Why do cats rule the Internet? Because they're cute, they're sassy and they behave so differently from humans -- or, as io9 editor-in-chief Annalee Newitz puts it, because cats act like they're from another planet, and the people most involved with web culture, self-styled "geeks" -- are drawn to that.
"I've been living with cats for my entire adult life and I can tell you with serene confidence that unlike dogs, cats are aliens," Newitz writes in a recent essay. "Dogs live in packs, like humans, and seem to natively understand the idea of dominance and submission that is so pervasive in Homo sapiens culture. Cats don't [care] about who is in charge, though. They don't navigate their worlds by looking to a leader."
Newitz learned this by watching the puzzling interactions between her own cats, Time and Space, who appeared to hate each other for no reason. Space would mind her own business while Time tried to play, and Newitz recounts that she would find the two attacking one another, seemingly without reason. Loathe to the idea of getting rid of one or both of her cats, Newitz went to great lengths to try to understand their behavior:
The reason for all [their aggression], the vet explained, is that the dominance/submission binary of human and dog culture doesn't exist for cats. Instead, they have attention/ignore. So Space was interpreting Time's attention as an attack. And then she would attack him, and we would proceed to the ninja moves. The thing was, to our eyes it looked like Space was starting all the fights. She would get all reactive and smack Time's head for no reason, and then he would (understandably) get up in her face.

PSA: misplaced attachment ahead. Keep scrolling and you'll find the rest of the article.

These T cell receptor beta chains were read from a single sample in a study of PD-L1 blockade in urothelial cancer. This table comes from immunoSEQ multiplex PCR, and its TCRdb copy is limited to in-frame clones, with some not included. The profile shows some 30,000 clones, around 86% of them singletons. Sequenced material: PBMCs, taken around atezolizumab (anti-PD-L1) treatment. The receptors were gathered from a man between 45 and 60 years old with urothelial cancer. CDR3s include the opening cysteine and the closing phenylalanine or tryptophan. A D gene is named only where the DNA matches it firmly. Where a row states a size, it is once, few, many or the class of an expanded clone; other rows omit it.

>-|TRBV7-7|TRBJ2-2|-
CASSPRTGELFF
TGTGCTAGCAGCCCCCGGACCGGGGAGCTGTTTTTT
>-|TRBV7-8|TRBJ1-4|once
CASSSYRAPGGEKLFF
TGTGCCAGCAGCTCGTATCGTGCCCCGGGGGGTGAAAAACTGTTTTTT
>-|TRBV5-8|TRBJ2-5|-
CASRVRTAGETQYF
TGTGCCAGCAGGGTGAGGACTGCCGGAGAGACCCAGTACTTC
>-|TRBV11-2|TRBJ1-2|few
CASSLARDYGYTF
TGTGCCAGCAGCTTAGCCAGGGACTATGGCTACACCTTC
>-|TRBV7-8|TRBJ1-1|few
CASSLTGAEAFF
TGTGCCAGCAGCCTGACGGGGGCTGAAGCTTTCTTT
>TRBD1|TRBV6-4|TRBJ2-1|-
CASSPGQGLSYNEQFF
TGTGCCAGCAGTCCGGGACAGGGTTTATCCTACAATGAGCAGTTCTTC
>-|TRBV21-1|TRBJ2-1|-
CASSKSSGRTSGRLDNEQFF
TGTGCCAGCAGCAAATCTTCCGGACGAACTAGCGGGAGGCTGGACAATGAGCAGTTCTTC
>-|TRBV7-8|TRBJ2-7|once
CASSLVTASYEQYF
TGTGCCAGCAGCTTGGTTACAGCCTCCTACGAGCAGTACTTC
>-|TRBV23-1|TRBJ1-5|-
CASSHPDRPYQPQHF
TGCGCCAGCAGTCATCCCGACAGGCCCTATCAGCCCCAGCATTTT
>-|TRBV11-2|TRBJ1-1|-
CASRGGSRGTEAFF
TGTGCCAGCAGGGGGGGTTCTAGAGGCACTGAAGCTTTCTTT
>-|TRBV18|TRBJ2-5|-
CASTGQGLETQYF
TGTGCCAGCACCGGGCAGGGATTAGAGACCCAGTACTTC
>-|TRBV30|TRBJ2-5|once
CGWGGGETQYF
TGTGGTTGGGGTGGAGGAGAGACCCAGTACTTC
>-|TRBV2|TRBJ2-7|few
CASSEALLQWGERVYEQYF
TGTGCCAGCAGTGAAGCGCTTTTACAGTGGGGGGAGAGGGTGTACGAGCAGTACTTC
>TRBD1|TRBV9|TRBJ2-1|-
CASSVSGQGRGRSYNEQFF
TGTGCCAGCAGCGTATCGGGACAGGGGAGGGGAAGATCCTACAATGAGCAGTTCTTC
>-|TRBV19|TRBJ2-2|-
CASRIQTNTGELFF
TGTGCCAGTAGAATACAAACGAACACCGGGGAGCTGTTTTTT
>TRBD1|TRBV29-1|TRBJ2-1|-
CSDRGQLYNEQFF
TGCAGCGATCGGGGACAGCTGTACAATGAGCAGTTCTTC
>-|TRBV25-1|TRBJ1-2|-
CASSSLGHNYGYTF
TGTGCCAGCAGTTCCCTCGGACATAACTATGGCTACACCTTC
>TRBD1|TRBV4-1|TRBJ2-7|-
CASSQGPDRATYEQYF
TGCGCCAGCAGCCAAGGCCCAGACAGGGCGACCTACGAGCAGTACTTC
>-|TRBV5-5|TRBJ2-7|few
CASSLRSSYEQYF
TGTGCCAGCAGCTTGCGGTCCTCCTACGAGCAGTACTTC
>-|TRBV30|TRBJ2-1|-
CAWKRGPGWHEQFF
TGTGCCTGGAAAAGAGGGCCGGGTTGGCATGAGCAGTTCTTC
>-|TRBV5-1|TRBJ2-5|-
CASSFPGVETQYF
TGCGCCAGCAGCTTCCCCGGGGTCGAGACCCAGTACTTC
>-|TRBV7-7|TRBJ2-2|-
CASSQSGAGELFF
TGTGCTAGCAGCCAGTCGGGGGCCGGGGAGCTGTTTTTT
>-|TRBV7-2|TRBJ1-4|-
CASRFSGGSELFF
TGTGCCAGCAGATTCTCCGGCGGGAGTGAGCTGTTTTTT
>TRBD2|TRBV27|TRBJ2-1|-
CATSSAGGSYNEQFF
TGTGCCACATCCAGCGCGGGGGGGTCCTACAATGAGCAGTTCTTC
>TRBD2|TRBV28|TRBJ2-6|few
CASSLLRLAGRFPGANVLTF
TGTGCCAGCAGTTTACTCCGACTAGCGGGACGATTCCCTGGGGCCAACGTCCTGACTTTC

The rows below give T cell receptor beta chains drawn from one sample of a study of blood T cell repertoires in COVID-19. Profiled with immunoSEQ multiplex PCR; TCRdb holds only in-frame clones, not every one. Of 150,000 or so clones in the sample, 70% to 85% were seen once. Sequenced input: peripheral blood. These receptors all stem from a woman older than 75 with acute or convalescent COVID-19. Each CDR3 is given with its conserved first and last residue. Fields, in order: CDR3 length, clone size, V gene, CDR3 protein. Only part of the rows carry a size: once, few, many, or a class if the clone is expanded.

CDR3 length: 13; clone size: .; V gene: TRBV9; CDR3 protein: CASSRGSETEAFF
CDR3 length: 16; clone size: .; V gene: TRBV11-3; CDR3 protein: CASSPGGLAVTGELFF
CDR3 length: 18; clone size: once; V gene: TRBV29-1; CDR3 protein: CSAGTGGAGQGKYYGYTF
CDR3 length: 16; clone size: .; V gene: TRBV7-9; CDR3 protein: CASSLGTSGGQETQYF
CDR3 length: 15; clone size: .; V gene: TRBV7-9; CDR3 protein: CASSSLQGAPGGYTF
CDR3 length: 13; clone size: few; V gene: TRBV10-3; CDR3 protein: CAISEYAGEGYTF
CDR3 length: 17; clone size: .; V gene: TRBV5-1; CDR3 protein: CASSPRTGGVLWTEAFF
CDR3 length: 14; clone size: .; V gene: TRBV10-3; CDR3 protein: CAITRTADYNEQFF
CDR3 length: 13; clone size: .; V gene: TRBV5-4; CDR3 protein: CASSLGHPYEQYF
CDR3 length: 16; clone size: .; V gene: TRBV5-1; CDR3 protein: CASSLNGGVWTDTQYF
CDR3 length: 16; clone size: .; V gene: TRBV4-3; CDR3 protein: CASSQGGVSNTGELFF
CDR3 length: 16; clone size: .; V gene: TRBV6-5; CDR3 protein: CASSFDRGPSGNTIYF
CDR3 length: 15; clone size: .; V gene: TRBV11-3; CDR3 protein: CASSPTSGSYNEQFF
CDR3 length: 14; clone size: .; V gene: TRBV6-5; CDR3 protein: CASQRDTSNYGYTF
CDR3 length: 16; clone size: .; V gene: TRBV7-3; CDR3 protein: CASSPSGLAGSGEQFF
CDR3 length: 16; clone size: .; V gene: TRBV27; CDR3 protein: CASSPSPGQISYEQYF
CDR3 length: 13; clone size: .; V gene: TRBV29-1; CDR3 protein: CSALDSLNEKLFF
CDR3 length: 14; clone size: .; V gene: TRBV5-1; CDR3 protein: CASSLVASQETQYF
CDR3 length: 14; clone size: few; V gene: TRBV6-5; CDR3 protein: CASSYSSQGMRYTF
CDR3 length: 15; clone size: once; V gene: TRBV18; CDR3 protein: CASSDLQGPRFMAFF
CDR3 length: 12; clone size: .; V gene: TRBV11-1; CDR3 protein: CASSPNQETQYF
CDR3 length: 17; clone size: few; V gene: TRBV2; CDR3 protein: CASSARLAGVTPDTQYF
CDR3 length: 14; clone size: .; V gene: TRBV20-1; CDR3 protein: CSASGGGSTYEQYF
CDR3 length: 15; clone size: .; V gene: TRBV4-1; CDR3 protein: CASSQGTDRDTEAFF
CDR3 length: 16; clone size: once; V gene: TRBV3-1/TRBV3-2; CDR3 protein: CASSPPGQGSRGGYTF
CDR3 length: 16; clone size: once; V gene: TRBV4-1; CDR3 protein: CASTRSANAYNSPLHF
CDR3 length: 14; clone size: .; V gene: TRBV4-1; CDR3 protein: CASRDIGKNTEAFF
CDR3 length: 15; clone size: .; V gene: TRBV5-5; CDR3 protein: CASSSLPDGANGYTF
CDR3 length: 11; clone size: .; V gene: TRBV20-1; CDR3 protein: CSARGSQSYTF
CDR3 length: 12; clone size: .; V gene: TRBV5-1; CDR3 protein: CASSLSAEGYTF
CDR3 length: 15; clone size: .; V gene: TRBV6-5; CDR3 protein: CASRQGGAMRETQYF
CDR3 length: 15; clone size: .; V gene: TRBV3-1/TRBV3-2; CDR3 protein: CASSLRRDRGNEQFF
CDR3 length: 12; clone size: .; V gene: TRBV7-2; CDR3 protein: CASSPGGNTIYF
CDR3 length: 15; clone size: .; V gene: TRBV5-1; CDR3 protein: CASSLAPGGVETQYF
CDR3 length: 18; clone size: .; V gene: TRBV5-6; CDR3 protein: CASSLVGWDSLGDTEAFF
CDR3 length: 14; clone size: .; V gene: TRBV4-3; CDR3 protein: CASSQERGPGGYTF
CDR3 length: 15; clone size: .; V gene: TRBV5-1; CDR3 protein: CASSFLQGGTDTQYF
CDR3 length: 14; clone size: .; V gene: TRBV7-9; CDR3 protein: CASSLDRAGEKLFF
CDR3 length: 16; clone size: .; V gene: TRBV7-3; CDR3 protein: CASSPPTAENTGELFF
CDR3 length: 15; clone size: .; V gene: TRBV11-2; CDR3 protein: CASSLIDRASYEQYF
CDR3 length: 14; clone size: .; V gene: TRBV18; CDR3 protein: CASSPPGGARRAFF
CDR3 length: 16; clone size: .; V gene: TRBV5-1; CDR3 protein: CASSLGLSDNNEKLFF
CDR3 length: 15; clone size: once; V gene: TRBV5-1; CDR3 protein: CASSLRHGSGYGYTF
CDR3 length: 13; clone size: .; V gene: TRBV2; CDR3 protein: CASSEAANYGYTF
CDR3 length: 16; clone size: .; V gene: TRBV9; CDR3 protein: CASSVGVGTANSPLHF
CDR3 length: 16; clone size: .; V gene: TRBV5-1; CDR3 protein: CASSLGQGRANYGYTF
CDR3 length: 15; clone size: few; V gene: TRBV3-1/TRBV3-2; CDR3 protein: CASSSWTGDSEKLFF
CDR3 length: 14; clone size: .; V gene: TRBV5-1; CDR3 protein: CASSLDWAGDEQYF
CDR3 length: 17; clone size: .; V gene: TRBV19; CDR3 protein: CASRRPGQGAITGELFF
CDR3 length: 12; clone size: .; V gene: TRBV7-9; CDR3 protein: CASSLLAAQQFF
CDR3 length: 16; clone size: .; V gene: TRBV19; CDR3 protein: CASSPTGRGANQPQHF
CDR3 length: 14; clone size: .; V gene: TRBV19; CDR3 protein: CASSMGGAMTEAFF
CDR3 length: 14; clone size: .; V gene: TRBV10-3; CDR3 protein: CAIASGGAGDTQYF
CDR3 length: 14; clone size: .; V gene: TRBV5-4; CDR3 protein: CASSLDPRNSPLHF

But this wasn't a fight for who got to be Top Cat. It was a fight to ward off attention. To achieve peace, we had to get them to ignore each other. So that meant the cat who was paying attention was really the aggressor. Lazy, friendly Time was actually the one causing all the trouble! Despite all our human-centric misgivings, we had to start squirting Time with water any time he paid attention to Space being a complete jerk. And you know what? It totally worked. As long as Time ran into another room to lick his fur, Space would instantly chill out.
As soon as Newitz understood that cats' social behavior is fundamentally different from humans, life with her own pets started to improve -- and she started to see certain parallels to how some human relationships work.
There's probably a behavior lesson in this for everyone on the internet, but more than that there's a fascinating window onto an alien perspective. Unlike humans, cats are not deeply social animals. Yes, many types of cats form small family groups in the wild, and occasionally wild house cats will band into gangs. But they don't view their social groups as having classes, or bosses. Plus, they are ambivalent about the very presence of a social group. Sometimes just getting a direct stare from another animal will send the cat into aggression mode. I still don't quite understand the dynamics involved, but I know what works. And I love speculating about what that non-human social sensibility is like.
Her new understanding hasn't led her to think she can read her cats' minds, Newitz writes, but it has helped her grasp just why she -- and others -- might be so drawn to the mysterious animals. "Geeks love their cats because we adore aliens," she says. "But we also love them because they remind us of the aliens in ourselves, as we lower our eyes and awkwardly try to fit into the conversation one more time."